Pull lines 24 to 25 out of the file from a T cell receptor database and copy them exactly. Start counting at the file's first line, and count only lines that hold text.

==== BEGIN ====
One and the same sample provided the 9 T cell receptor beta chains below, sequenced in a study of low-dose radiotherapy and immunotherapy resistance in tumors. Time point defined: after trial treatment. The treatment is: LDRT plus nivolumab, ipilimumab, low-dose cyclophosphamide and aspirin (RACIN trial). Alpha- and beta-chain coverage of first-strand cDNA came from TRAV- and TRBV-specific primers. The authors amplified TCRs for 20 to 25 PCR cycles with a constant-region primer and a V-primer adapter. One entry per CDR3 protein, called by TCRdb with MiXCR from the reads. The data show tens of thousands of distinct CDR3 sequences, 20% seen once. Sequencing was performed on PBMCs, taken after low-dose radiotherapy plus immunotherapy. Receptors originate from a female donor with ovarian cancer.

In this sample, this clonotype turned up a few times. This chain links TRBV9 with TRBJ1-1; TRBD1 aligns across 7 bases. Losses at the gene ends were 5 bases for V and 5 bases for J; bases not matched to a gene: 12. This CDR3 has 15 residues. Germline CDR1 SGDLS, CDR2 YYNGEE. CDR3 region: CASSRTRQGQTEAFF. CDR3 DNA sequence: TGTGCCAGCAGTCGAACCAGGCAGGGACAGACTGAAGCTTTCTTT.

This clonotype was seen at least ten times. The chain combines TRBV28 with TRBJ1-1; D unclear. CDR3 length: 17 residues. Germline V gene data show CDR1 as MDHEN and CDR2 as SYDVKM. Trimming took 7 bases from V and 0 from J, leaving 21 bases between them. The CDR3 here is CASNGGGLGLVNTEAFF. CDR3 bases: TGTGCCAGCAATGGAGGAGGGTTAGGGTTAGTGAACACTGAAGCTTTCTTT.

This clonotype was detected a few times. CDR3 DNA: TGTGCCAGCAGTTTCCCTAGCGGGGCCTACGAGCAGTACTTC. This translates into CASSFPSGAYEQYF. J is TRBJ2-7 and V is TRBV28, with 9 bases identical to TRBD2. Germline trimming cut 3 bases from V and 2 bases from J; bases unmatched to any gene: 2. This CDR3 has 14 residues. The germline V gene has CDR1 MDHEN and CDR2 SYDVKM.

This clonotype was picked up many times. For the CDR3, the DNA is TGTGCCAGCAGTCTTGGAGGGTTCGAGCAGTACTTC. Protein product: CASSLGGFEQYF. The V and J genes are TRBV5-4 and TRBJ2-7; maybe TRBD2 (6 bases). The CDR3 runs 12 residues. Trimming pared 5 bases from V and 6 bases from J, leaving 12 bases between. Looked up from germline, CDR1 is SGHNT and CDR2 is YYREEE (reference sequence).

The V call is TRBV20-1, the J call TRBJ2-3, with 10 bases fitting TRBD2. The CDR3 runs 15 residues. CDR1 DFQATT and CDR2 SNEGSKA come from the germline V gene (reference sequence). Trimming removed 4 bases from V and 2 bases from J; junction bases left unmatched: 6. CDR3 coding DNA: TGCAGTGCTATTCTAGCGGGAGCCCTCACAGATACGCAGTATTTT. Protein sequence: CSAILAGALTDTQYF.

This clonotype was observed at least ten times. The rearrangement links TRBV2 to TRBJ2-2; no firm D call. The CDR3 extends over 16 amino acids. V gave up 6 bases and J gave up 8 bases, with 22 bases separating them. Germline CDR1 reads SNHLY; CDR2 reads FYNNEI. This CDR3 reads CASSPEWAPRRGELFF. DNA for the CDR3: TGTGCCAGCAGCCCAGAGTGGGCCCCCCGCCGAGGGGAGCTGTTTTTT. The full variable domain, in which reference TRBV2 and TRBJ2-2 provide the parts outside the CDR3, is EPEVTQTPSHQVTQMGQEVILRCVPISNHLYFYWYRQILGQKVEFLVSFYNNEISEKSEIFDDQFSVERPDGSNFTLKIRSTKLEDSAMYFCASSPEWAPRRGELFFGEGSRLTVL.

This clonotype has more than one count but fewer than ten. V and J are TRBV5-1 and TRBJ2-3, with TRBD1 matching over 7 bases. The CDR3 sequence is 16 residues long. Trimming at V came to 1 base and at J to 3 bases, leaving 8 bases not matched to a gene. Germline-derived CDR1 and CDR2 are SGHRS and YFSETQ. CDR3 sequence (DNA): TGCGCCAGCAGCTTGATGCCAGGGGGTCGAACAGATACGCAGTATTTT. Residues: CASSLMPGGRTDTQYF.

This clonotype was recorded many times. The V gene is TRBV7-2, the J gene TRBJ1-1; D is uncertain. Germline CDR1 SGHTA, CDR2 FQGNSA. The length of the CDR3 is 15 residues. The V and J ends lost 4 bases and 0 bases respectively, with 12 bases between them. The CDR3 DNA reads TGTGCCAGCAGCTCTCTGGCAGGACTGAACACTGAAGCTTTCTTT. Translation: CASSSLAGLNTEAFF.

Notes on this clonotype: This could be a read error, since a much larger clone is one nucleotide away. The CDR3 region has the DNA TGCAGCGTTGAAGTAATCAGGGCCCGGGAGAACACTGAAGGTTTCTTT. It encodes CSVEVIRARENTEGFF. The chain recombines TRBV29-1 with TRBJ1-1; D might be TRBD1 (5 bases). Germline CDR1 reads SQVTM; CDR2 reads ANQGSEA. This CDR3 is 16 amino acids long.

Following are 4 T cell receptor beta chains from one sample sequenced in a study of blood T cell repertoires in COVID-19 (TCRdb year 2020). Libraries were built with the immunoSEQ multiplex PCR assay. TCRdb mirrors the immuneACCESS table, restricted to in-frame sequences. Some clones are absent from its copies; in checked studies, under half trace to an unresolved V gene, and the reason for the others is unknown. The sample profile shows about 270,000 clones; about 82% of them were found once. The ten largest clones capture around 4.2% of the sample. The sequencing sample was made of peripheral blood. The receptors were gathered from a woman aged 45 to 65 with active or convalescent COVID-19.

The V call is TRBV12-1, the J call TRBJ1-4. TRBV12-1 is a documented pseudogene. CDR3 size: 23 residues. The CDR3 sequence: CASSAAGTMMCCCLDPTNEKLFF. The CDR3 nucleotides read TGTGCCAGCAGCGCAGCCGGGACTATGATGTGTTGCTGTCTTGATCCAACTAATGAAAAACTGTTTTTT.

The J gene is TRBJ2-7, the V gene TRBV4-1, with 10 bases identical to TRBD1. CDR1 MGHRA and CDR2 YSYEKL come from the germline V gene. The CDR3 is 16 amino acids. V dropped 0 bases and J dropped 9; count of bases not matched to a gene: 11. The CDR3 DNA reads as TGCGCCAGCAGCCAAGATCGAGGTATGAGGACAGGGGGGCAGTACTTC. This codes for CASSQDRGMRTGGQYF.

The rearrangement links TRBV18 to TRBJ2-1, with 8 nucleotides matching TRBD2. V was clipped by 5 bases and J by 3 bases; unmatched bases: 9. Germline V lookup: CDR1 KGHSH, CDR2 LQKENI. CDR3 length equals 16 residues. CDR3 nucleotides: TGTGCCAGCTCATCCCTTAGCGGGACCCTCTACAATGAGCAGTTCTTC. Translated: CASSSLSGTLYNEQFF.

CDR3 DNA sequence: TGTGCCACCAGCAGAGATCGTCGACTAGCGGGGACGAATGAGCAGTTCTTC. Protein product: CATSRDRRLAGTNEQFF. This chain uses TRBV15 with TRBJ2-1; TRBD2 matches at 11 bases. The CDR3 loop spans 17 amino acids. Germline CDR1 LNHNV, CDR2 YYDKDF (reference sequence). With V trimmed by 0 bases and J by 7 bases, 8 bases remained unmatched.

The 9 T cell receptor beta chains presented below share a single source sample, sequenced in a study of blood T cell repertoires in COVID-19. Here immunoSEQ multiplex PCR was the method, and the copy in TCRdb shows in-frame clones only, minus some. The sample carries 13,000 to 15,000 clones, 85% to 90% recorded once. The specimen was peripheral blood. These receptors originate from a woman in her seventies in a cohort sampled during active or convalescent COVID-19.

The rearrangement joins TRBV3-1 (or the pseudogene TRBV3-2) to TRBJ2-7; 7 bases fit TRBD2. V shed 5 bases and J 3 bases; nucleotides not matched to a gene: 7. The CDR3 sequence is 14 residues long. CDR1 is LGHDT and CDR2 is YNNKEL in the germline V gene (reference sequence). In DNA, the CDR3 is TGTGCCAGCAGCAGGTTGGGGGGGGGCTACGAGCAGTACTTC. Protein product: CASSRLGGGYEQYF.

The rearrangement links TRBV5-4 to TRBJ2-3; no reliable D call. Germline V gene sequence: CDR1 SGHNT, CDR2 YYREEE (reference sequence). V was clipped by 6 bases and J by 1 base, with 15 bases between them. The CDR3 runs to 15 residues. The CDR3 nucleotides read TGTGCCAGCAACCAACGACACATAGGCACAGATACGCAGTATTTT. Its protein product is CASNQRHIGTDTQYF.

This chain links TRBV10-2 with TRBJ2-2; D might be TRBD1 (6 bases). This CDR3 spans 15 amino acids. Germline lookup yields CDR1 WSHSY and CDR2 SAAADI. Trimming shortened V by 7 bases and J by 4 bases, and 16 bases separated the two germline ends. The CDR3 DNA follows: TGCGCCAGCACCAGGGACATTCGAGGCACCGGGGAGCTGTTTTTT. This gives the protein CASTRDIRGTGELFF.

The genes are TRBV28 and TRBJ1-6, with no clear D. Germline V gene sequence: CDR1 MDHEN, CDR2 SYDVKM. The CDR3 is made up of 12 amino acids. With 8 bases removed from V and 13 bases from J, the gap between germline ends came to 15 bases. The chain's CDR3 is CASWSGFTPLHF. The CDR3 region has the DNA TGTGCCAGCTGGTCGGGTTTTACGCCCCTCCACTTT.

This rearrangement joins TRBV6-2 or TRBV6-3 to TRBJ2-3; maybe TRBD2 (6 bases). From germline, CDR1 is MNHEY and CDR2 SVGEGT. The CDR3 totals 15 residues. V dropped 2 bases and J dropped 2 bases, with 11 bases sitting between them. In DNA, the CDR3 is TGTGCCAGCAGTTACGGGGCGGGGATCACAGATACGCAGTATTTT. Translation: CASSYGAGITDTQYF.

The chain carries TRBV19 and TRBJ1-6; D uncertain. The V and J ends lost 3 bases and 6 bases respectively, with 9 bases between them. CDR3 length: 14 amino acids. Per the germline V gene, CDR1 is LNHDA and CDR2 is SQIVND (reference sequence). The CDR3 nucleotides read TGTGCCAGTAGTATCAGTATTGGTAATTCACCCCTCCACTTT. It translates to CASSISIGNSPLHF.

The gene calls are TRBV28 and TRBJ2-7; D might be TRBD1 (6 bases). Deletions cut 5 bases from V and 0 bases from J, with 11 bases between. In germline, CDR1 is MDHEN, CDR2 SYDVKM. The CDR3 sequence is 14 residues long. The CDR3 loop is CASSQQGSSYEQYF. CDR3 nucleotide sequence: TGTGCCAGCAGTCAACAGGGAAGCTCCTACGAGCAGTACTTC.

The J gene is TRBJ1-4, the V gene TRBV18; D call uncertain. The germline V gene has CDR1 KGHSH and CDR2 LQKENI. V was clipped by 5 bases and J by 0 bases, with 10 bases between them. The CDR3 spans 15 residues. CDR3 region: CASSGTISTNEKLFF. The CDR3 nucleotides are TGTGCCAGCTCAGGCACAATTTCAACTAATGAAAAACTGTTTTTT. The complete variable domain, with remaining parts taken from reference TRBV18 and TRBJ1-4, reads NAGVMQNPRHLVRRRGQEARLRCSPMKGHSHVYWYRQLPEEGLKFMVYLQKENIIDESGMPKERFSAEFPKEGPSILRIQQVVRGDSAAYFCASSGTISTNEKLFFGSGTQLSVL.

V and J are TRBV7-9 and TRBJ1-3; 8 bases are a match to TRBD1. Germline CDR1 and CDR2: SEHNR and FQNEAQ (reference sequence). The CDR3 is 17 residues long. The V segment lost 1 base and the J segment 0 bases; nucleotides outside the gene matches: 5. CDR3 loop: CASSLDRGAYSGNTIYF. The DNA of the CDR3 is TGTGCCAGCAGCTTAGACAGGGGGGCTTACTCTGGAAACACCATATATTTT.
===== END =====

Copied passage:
The J gene is TRBJ1-4, the V gene TRBV18; D call uncertain. The germline V gene has CDR1 KGHSH and CDR2 LQKENI. V was clipped by 5 bases and J by 0 bases, with 10 bases between them. The CDR3 spans 15 residues. CDR3 region: CASSGTISTNEKLFF. The CDR3 nucleotides are TGTGCCAGCTCAGGCACAATTTCAACTAATGAAAAACTGTTTTTT. The complete variable domain, with remaining parts taken from reference TRBV18 and TRBJ1-4, reads NAGVMQNPRHLVRRRGQEARLRCSPMKGHSHVYWYRQLPEEGLKFMVYLQKENIIDESGMPKERFSAEFPKEGPSILRIQQVVRGDSAAYFCASSGTISTNEKLFFGSGTQLSVL.

V and J are TRBV7-9 and TRBJ1-3; 8 bases are a match to TRBD1. Germline CDR1 and CDR2: SEHNR and FQNEAQ (reference sequence). The CDR3 is 17 residues long. The V segment lost 1 base and the J segment 0 bases; nucleotides outside the gene matches: 5. CDR3 loop: CASSLDRGAYSGNTIYF. The DNA of the CDR3 is TGTGCCAGCAGCTTAGACAGGGGGGCTTACTCTGGAAACACCATATATTTT.